jimmy cobb

JIMMY COBB NAMED NEA JAZZ MASTER, AND OTHER HONORS

Date: 11.03.2008
Publication: MM Newsletter
Author: Marsalis Music Read more »

Submitted by Ben on November 3rd, 2008 — 01:00am

After 50 years, 'Kind of Blue' is still a classic. And Miles lives.

Date: 10.27.2008
Publication: Philadelphia Daily News
Author: Shaun Brady


LIKE SO MANY occasions that turn out to be momentous in hindsight, the recording of Miles Davis’ landmark “Kind of Blue” album carried no special aura, no hint of the iconic future in store. “I just figured it was another good Miles Davis record,” shrugged drummer Jimmy Cobb.

“Just one that I happened to be on.”

It hardly needs to be said that Cobb’s impression is a vast understatement. In the 50 years since its release, “Kind of Blue” has come to be regarded as a landmark, the pinnacle not only of Davis’ output but perhaps of jazz itself. It’s almost certainly the best-selling jazz album of all time, and it has a place in the record collection of many a listener who would otherwise profess to a dislike of jazz.
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Submitted by Ben on October 27th, 2008 — 12:00am

Chatting With Jimmy Cobb, Kind of Blue's Last Surviving Player: Remembering the greatest jazz album of all time, 50 years on

Date: 10.08.2008
Publication: Village Voice
Author: Rob Trucks


Jimmy Cobb is early. The sole surviving performer on Miles Davis’s 1959 album Kind of Blue is waiting in a sixth-floor conference room just blocks from Columbia’s old 30th Street Studios, the converted (Greek, Russian, or Armenian, depending on whom you ask) Orthodox church where the best-selling, most widely praised jazz album in history was recorded. The drummer and Harlem resident passes the time with his new iPhone—right now, unfortunately, it appears that if Cobb so much as stares at the gadget, it automatically calls his daughter. Thus far, hers is the only number programmed.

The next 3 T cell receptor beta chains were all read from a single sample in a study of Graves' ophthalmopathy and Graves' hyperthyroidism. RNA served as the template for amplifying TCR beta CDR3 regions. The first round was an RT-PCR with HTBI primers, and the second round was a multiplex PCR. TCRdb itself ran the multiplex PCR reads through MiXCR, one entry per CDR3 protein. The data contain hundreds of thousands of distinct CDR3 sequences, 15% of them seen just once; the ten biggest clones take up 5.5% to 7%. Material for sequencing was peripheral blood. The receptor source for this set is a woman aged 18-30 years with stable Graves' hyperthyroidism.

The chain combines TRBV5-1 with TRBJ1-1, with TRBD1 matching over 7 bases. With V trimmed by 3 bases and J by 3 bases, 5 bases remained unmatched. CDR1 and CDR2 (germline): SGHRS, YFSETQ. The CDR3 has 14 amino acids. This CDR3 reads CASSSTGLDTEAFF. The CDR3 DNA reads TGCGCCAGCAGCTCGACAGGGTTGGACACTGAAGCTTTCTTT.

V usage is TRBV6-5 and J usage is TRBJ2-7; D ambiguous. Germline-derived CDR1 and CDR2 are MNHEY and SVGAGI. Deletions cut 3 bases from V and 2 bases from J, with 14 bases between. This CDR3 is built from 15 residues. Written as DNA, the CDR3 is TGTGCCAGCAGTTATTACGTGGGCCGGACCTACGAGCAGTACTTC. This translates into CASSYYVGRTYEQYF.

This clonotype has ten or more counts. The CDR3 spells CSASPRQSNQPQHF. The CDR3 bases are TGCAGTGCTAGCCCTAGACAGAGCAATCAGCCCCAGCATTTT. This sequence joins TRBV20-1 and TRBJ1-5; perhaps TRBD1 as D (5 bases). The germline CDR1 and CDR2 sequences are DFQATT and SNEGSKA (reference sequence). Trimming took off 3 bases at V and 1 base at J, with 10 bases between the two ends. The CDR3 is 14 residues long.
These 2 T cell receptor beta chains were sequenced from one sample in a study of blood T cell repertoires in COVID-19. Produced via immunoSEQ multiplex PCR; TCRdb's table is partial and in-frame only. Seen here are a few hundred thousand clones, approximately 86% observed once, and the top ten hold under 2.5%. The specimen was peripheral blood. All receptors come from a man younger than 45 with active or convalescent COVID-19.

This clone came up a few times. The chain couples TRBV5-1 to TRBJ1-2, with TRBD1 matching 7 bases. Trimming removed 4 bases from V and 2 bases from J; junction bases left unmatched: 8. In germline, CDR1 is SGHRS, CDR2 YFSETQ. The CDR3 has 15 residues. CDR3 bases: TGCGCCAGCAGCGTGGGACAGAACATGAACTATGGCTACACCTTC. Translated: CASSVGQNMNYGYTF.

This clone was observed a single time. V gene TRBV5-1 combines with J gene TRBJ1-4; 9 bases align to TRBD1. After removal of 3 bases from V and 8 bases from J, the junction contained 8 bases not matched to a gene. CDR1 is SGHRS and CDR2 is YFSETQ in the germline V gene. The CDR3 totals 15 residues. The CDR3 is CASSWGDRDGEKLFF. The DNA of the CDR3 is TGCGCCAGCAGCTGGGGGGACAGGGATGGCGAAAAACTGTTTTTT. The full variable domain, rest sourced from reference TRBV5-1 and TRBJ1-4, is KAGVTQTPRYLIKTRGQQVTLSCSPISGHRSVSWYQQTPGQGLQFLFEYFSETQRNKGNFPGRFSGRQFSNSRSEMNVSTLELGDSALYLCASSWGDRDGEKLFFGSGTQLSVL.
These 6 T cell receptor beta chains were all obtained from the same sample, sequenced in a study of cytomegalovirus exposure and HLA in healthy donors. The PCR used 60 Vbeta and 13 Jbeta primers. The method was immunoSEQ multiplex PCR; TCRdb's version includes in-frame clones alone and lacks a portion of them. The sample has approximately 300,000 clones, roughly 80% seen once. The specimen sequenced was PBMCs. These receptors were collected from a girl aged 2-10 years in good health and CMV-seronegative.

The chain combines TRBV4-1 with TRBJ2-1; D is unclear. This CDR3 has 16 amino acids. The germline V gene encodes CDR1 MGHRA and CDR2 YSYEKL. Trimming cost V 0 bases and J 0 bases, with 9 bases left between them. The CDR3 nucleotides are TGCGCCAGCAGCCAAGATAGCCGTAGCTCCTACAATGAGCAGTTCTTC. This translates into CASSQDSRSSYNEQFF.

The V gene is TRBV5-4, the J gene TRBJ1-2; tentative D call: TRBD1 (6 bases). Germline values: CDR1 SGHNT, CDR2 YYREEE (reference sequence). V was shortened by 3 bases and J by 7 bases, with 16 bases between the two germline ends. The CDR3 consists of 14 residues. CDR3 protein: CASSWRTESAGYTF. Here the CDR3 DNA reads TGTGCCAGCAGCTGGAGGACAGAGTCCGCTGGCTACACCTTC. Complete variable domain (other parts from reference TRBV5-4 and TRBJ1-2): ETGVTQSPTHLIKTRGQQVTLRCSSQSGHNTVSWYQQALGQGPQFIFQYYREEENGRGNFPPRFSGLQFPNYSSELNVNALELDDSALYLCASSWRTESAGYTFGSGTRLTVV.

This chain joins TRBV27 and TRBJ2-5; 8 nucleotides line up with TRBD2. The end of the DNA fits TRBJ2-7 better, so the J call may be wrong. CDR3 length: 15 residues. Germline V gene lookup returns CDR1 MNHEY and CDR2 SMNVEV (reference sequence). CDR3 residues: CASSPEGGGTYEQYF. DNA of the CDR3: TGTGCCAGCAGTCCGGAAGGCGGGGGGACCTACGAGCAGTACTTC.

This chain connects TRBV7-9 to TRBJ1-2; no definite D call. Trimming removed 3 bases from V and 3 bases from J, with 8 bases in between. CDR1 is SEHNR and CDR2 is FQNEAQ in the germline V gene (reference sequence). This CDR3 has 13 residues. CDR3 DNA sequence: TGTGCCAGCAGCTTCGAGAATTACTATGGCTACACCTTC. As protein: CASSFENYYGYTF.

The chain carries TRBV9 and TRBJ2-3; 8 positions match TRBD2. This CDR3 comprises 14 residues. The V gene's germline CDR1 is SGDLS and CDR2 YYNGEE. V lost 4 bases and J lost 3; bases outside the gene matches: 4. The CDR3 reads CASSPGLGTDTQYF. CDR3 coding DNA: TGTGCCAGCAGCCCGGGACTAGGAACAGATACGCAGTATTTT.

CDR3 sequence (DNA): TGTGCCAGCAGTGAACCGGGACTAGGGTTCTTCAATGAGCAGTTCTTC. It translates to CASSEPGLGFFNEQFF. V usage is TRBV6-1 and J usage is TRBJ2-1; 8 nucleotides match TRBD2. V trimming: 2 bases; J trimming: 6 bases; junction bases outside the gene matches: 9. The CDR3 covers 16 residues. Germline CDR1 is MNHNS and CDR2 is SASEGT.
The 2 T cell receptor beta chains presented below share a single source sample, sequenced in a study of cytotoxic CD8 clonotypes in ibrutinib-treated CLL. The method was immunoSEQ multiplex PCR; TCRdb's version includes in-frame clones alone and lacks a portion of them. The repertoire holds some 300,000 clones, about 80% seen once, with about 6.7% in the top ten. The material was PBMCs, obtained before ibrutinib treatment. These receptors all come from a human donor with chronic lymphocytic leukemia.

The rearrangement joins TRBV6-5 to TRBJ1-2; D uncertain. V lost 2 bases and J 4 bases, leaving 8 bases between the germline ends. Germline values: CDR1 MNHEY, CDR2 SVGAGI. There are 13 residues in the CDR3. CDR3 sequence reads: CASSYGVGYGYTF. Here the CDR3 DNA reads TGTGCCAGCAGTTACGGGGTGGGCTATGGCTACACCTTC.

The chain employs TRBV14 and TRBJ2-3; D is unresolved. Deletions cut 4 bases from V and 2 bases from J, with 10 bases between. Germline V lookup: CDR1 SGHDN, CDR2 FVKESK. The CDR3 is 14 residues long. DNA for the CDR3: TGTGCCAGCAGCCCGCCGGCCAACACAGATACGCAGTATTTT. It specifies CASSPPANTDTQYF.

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Submitted by Ben on October 8th, 2008 — 12:00am

A moving celebration: Flashes of brilliance at BeanTown jazz tribute

Date: 10.01.2007
Publication: Boston Globe
Author: Kevin Lowenthal


Friday night, at Symphony Hall, the BeanTown Jazz Festival opened with an all-star offering that came within at least shouting distance of its advance billing as “concert of the century.” Titled “A Celebration of Jazz and Joyce,” the concert’s personnel was lovingly assembled by jazz impresario George Wein, the proceeds benefiting the Berklee scholarship fund named in honor of his late wife, Joyce Alexander Wein.

The show opened with rousing quintet versions of Thelonious Monk’s “I Mean You” and Tadd Dameron’s “Hot House.” Bassist Ray Drummond and drummer Jimmy Cobb were a Rolls-Royce of a rhythm section. Saxophonist Lew Tabackin and trumpeter Jon Faddis blended beautifully and soloed commandingly. On the second tune, Cobb traded whirlwind eight-bar solos with the other four.
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Submitted by Ben on October 1st, 2007 — 12:00am

The Honors Series Continues…2007

Date: 06.04.2007
Publication: Marsalis Music Read more »

Submitted by Ben on June 4th, 2007 — 12:00am

& Carvin: Two Master Drummers">Cobb & Carvin: Two Master Drummers

Date: 03.26.2006
Publication: All About Jazz
Author: Jim Santella


The jazz drummer is never just a timekeeper. He or she works with the bassist to keep the music driving, but works hard to color every song with various textures that portray appropriate moods. The drummer will solo, and if inclined, may wish to show off a little. A veteran will adapt distinctive techniques to his performance that allows us to recognize him clearly from a distance.

When the drummer is also a leader, everybody benefits from the designs that he employs, and from the strong foundation that he provides. It’s usually democratic. Everybody does his share, and everyone enjoys a certain amount of freedom. This works out especially well when the drummer shares his experience with his band members as a teacher.
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